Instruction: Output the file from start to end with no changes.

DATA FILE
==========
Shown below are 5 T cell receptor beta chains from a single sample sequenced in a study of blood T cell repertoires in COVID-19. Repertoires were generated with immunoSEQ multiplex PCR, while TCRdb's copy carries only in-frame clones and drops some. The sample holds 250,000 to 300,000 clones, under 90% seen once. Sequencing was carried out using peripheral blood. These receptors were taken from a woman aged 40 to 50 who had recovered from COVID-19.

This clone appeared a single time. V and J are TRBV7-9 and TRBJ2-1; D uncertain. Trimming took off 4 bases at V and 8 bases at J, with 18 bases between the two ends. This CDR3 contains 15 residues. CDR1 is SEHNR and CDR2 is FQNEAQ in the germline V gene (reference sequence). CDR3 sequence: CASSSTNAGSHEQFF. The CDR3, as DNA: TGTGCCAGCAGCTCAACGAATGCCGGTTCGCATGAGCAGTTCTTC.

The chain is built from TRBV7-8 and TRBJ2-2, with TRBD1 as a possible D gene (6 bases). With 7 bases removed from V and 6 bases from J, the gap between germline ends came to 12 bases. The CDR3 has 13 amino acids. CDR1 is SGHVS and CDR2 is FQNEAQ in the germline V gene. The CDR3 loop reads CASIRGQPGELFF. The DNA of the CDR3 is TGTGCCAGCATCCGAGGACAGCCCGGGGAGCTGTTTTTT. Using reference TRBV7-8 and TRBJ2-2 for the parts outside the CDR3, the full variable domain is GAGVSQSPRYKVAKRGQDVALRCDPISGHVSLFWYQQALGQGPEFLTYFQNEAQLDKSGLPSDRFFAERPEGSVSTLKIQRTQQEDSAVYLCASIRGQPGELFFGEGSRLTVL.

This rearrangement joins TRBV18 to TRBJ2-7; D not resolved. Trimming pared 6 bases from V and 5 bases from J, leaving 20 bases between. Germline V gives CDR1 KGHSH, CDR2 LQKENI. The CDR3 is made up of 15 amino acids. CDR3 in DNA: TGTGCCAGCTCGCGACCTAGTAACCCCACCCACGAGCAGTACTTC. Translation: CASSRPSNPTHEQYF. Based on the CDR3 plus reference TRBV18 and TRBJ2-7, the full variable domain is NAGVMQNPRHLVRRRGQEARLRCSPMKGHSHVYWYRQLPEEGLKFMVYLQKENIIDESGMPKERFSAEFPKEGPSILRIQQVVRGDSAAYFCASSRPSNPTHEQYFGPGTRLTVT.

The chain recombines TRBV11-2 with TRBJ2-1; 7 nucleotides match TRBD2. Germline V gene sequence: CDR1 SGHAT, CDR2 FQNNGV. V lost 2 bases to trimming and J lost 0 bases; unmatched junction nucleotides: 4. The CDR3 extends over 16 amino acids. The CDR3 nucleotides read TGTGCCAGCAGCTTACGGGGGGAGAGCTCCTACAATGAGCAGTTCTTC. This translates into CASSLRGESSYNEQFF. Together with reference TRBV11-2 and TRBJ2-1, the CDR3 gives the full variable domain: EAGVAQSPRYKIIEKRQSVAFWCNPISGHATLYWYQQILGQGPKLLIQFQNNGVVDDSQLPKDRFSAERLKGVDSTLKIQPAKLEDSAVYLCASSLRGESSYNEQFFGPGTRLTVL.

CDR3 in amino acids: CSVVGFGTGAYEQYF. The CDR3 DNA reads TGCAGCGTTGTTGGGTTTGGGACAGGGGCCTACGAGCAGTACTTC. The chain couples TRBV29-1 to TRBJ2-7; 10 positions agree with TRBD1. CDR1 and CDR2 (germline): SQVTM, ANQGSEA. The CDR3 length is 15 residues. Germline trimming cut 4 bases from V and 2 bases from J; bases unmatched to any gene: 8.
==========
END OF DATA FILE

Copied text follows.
Shown below are 5 T cell receptor beta chains from a single sample sequenced in a study of blood T cell repertoires in COVID-19. Repertoires were generated with immunoSEQ multiplex PCR, while TCRdb's copy carries only in-frame clones and drops some. The sample holds 250,000 to 300,000 clones, under 90% seen once. Sequencing was carried out using peripheral blood. These receptors were taken from a woman aged 40 to 50 who had recovered from COVID-19.

This clone appeared a single time. V and J are TRBV7-9 and TRBJ2-1; D uncertain. Trimming took off 4 bases at V and 8 bases at J, with 18 bases between the two ends. This CDR3 contains 15 residues. CDR1 is SEHNR and CDR2 is FQNEAQ in the germline V gene (reference sequence). CDR3 sequence: CASSSTNAGSHEQFF. The CDR3, as DNA: TGTGCCAGCAGCTCAACGAATGCCGGTTCGCATGAGCAGTTCTTC.

The chain is built from TRBV7-8 and TRBJ2-2, with TRBD1 as a possible D gene (6 bases). With 7 bases removed from V and 6 bases from J, the gap between germline ends came to 12 bases. The CDR3 has 13 amino acids. CDR1 is SGHVS and CDR2 is FQNEAQ in the germline V gene. The CDR3 loop reads CASIRGQPGELFF. The DNA of the CDR3 is TGTGCCAGCATCCGAGGACAGCCCGGGGAGCTGTTTTTT. Using reference TRBV7-8 and TRBJ2-2 for the parts outside the CDR3, the full variable domain is GAGVSQSPRYKVAKRGQDVALRCDPISGHVSLFWYQQALGQGPEFLTYFQNEAQLDKSGLPSDRFFAERPEGSVSTLKIQRTQQEDSAVYLCASIRGQPGELFFGEGSRLTVL.

This rearrangement joins TRBV18 to TRBJ2-7; D not resolved. Trimming pared 6 bases from V and 5 bases from J, leaving 20 bases between. Germline V gives CDR1 KGHSH, CDR2 LQKENI. The CDR3 is made up of 15 amino acids. CDR3 in DNA: TGTGCCAGCTCGCGACCTAGTAACCCCACCCACGAGCAGTACTTC. Translation: CASSRPSNPTHEQYF. Based on the CDR3 plus reference TRBV18 and TRBJ2-7, the full variable domain is NAGVMQNPRHLVRRRGQEARLRCSPMKGHSHVYWYRQLPEEGLKFMVYLQKENIIDESGMPKERFSAEFPKEGPSILRIQQVVRGDSAAYFCASSRPSNPTHEQYFGPGTRLTVT.

The chain recombines TRBV11-2 with TRBJ2-1; 7 nucleotides match TRBD2. Germline V gene sequence: CDR1 SGHAT, CDR2 FQNNGV. V lost 2 bases to trimming and J lost 0 bases; unmatched junction nucleotides: 4. The CDR3 extends over 16 amino acids. The CDR3 nucleotides read TGTGCCAGCAGCTTACGGGGGGAGAGCTCCTACAATGAGCAGTTCTTC. This translates into CASSLRGESSYNEQFF. Together with reference TRBV11-2 and TRBJ2-1, the CDR3 gives the full variable domain: EAGVAQSPRYKIIEKRQSVAFWCNPISGHATLYWYQQILGQGPKLLIQFQNNGVVDDSQLPKDRFSAERLKGVDSTLKIQPAKLEDSAVYLCASSLRGESSYNEQFFGPGTRLTVL.

CDR3 in amino acids: CSVVGFGTGAYEQYF. The CDR3 DNA reads TGCAGCGTTGTTGGGTTTGGGACAGGGGCCTACGAGCAGTACTTC. The chain couples TRBV29-1 to TRBJ2-7; 10 positions agree with TRBD1. CDR1 and CDR2 (germline): SQVTM, ANQGSEA. The CDR3 length is 15 residues. Germline trimming cut 4 bases from V and 2 bases from J; bases unmatched to any gene: 8.